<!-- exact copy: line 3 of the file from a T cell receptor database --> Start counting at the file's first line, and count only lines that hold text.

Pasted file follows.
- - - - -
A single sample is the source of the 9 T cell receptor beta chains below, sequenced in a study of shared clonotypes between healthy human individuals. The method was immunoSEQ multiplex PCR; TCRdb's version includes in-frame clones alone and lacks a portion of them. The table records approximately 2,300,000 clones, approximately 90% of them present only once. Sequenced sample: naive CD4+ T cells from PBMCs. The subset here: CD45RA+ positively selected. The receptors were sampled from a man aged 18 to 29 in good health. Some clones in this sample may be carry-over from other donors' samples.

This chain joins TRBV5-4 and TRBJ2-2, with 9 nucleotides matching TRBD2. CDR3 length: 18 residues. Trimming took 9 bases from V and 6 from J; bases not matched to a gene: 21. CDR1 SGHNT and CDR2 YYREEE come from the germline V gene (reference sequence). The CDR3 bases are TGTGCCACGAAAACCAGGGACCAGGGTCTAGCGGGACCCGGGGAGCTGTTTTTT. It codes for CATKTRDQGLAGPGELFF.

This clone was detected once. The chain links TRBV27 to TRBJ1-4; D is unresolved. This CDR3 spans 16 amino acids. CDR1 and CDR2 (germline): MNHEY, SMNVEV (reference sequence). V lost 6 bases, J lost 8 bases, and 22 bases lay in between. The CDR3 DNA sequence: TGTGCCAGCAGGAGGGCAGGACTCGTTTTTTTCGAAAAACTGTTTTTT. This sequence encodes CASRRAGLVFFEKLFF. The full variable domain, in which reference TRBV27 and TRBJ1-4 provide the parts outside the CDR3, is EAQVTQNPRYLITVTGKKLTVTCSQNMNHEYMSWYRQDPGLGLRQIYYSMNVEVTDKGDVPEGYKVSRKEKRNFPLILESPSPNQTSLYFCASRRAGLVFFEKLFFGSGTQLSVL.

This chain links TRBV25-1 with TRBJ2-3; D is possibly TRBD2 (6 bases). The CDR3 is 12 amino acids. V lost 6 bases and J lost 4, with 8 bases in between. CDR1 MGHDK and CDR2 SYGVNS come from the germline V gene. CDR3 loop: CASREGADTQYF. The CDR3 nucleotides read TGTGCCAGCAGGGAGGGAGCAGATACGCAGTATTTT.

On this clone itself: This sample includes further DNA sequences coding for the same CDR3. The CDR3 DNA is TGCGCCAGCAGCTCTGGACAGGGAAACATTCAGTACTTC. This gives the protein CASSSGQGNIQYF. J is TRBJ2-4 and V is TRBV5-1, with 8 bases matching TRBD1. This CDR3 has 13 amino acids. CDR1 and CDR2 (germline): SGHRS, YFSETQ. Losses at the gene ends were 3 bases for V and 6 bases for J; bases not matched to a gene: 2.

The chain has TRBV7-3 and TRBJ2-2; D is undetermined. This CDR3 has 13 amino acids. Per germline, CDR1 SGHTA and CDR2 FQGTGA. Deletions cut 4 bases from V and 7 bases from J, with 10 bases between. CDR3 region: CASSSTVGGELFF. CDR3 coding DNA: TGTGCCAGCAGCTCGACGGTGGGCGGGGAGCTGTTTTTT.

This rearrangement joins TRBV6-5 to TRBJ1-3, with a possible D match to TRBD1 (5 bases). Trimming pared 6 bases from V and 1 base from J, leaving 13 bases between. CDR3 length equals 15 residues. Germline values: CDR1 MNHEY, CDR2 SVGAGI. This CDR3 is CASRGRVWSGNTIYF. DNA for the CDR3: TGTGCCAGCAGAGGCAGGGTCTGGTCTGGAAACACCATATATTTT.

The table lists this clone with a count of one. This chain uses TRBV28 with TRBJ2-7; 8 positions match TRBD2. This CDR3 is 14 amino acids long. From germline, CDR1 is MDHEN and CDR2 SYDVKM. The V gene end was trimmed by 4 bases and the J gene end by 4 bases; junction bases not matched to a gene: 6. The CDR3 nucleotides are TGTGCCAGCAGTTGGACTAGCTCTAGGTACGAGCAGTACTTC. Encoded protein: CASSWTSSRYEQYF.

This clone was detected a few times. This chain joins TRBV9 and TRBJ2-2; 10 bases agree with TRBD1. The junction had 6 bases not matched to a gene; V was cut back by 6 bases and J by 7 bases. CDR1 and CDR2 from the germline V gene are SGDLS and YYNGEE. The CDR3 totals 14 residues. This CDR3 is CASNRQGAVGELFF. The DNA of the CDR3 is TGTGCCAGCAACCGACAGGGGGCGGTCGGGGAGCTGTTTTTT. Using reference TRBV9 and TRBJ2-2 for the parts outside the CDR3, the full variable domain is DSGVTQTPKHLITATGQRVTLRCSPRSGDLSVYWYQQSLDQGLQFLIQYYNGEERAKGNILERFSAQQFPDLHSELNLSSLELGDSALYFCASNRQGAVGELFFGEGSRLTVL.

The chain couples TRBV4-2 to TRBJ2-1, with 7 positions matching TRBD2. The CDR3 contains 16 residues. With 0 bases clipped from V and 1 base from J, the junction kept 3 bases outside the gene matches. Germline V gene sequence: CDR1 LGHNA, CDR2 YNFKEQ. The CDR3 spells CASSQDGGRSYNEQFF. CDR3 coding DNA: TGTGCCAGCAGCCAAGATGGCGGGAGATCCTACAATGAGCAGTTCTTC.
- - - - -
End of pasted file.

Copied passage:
This clone was detected once. The chain links TRBV27 to TRBJ1-4; D is unresolved. This CDR3 spans 16 amino acids. CDR1 and CDR2 (germline): MNHEY, SMNVEV (reference sequence). V lost 6 bases, J lost 8 bases, and 22 bases lay in between. The CDR3 DNA sequence: TGTGCCAGCAGGAGGGCAGGACTCGTTTTTTTCGAAAAACTGTTTTTT. This sequence encodes CASRRAGLVFFEKLFF. The full variable domain, in which reference TRBV27 and TRBJ1-4 provide the parts outside the CDR3, is EAQVTQNPRYLITVTGKKLTVTCSQNMNHEYMSWYRQDPGLGLRQIYYSMNVEVTDKGDVPEGYKVSRKEKRNFPLILESPSPNQTSLYFCASRRAGLVFFEKLFFGSGTQLSVL.